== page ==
(at this point just install FreeBSD with default UFS options, I actually chose to remove swap partition at the end, and the root partition then add them back as swap 2nd and root partition last to avoid headaches having to grow the disk later on, I suggest you do the same)
./asterisk2.sh install (install with GPT+UEFI)
(install FreeBSD again with default ZFS install, there is no headache here partitions are perfect here as defaults on zroot)

(At this point I may edit /etc/fstab to change whatever hardcoded device names
are in there to GPT names from /dev/gpt/* so when we switch between virtio-scsi and virtio-blk devices it won't matter. Ie for swap switch it to:
/dev/gpt/swap0 instead) If you are ever wanting to show what the GPT label names are you can either do "gdisk -l <device>" or "gpart show -l <device>" to figure out what to put into /etc/fstab. If they have no label , give them one. )

#now let's start them both after the install
./asterisk.sh start
#another terminal
./asterisk2.sh start
#another terminal
screen /dev/nmdm_asteriskB
#another terminal
screen /dev/nmdm_asterisk2B
#another terminal
./asterisk.sh suspend
./asterisk.sh resume
#another terminal
./asterisk2.sh suspend
./asterisk2.sh resume

Now you will notice on your screen session, after resuming guest “ls” etc works but as soon as we do anything else, “df -h” it will hang and after about a minute it will core dump.

router:/root # ./asterisk2.sh resume
Starting asterisk2 -s 29,fbuf,tcp=127.0.0.1:5901,w=800,h=600
fbuf frame buffer base: 0x229792600000 [sz 16777216]
Pausing pci devs...
pci_pause: no such name: virtio-blk
pci_pause: no such name: ahci
pci_pause: no such name: ahci-hd
pci_pause: no such name: ahci-cd
Restoring vm mem...
[8192.000MiB / 8192.000MiB] |################################################################################################################################################|
Restoring pci devs...
vm_restore_user_dev: Device size is 0. Assuming virtio-blk is not used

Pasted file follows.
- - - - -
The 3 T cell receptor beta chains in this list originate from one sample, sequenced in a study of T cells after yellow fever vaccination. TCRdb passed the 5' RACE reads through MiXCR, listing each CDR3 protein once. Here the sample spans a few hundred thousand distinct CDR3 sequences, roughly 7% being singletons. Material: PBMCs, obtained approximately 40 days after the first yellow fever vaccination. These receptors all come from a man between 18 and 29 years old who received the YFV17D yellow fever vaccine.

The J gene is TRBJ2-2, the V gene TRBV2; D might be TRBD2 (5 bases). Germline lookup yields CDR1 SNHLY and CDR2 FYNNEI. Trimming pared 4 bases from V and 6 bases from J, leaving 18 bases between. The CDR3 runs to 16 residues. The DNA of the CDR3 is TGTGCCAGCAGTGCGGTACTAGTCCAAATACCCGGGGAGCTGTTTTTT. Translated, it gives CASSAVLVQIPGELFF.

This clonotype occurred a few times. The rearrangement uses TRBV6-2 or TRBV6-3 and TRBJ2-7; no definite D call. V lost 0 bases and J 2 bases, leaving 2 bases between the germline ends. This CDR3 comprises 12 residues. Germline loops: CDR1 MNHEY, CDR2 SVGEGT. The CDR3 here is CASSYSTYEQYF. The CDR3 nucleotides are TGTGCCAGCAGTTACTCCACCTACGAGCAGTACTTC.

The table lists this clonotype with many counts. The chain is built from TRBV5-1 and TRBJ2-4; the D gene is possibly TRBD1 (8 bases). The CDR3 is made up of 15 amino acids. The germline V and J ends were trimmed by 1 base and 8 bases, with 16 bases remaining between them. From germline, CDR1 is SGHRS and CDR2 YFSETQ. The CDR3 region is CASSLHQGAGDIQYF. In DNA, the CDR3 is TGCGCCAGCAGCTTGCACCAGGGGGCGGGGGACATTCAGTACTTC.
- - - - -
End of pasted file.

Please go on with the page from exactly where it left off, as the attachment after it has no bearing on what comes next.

vm_restore_user_dev: Device size is 0. Assuming virtio-rnd is not used
vm_restore_user_dev: Device size is 0. Assuming e1000 is not used
vm_restore_user_dev: Device size is 0. Assuming ahci is not used
vm_restore_user_dev: Device size is 0. Assuming ahci-hd is not used
vm_restore_user_dev: Device size is 0. Assuming ahci-cd is not used
Restoring kernel structs...
Resuming pci devs...
pci_resume: no such name: virtio-blk
pci_resume: no such name: ahci
pci_resume: no such name: ahci-hd
pci_resume: no such name: ahci-cd
./asterisk2.sh: line 145: 10883 Segmentation fault      (core dumped) bhyve -c $CPU -m $RAM -w -H -A -s 0:0,hostbridge -s 4:0,$DEVICE,$STORAGE -s 5:0,virtio-net,$TAP -s 29,fbuf,tcp=$HOST:$PORT,w=$WIDTH,h=$HEIGHT -s 30,xhci,tablet -s 31,lpc -l com1,$SERIAL -l bootrom,/usr/local/share/uefi-firmware/BHYVE_UEFI.fd -r $DIR/default.ckp $VMNAME
The exit code was : 139
router:/root # 

Great so scsi is unstable with suspend/resume. Now run same tests but let’s modify asterisk2.sh script to use virtio-blk instead with /dev/da2 and run same tests:

#For testing virtio-scsi
#STORAGE="/dev/cam/ctl2.0"              # port from /etc/ctl.conf(port ioctl/1) - core dumping on resume
#DEVICE="virtio-scsi"

#for testing virtio-blk                 # Comment out above 2 lines if using these
DEVICE="virtio-blk"
#STORAGE="/dev/zvol/zroot/asterisk2"    # Standard zvol
STORAGE="/dev/da2"                      # Block device created from iscsictl

You may be wondering how I know which /dev/da* asterisk2 is using:
I simply run:
iscsictl 
#This will give you a list of who is on what, it can be completely random
#always check this list before mounting a guest so you don't mount wrong one
#typically everything on lun0 will be numbered first, then lun1 but this is not #always the case so make sure to run that
#on a non-testing host it may look something like this:
router:/root # iscsictl 
Target name                          Target portal    State
iqn.com.sunsaturn.asterisk:target1   127.0.0.1:3260   Connected: da1 da5 
iqn.com.sunsaturn.rocky:target2      127.0.0.1:3260   Connected: da2 da6 
iqn.com.sunsaturn.ubuntu:target3     127.0.0.1:3260   Connected: da3 da8 
iqn.com.sunsaturn.windows:target4    127.0.0.1:3260   Connected: da4 da7 
router:/root # 

Here is something good to add to your .bash_profile then you don't have to 
think about it ever again:

if [ "$HOSTNAME" == "test.test.com" ]; then
   echo "Checking which devices guests connected to:"
   echo "#######################################################"
   iscsictl
   echo "#######################################################"
fi

I personally have a 2nd root account I set to bash so I don't touch default root
shell, can use toor if you like. I suggest everyone do that, there will come a day where you are like damn I can't remember my root password anymore because been using ssh keys so long. Yes you have to su to root everytime, but I even automate that these days.

Now let’s run it:

./asterisk2.sh start
#another terminal (make sure watching screen terminal running these)
./asterisk2.sh suspend
./asterisk2.sh resume

WORKS PERFECTLY:
Now go uncomment STORAGE line with 
STORAGE="/dev/zvol/zroot/asterisk2"
and comment out:
#STORAGE="/dev/da2"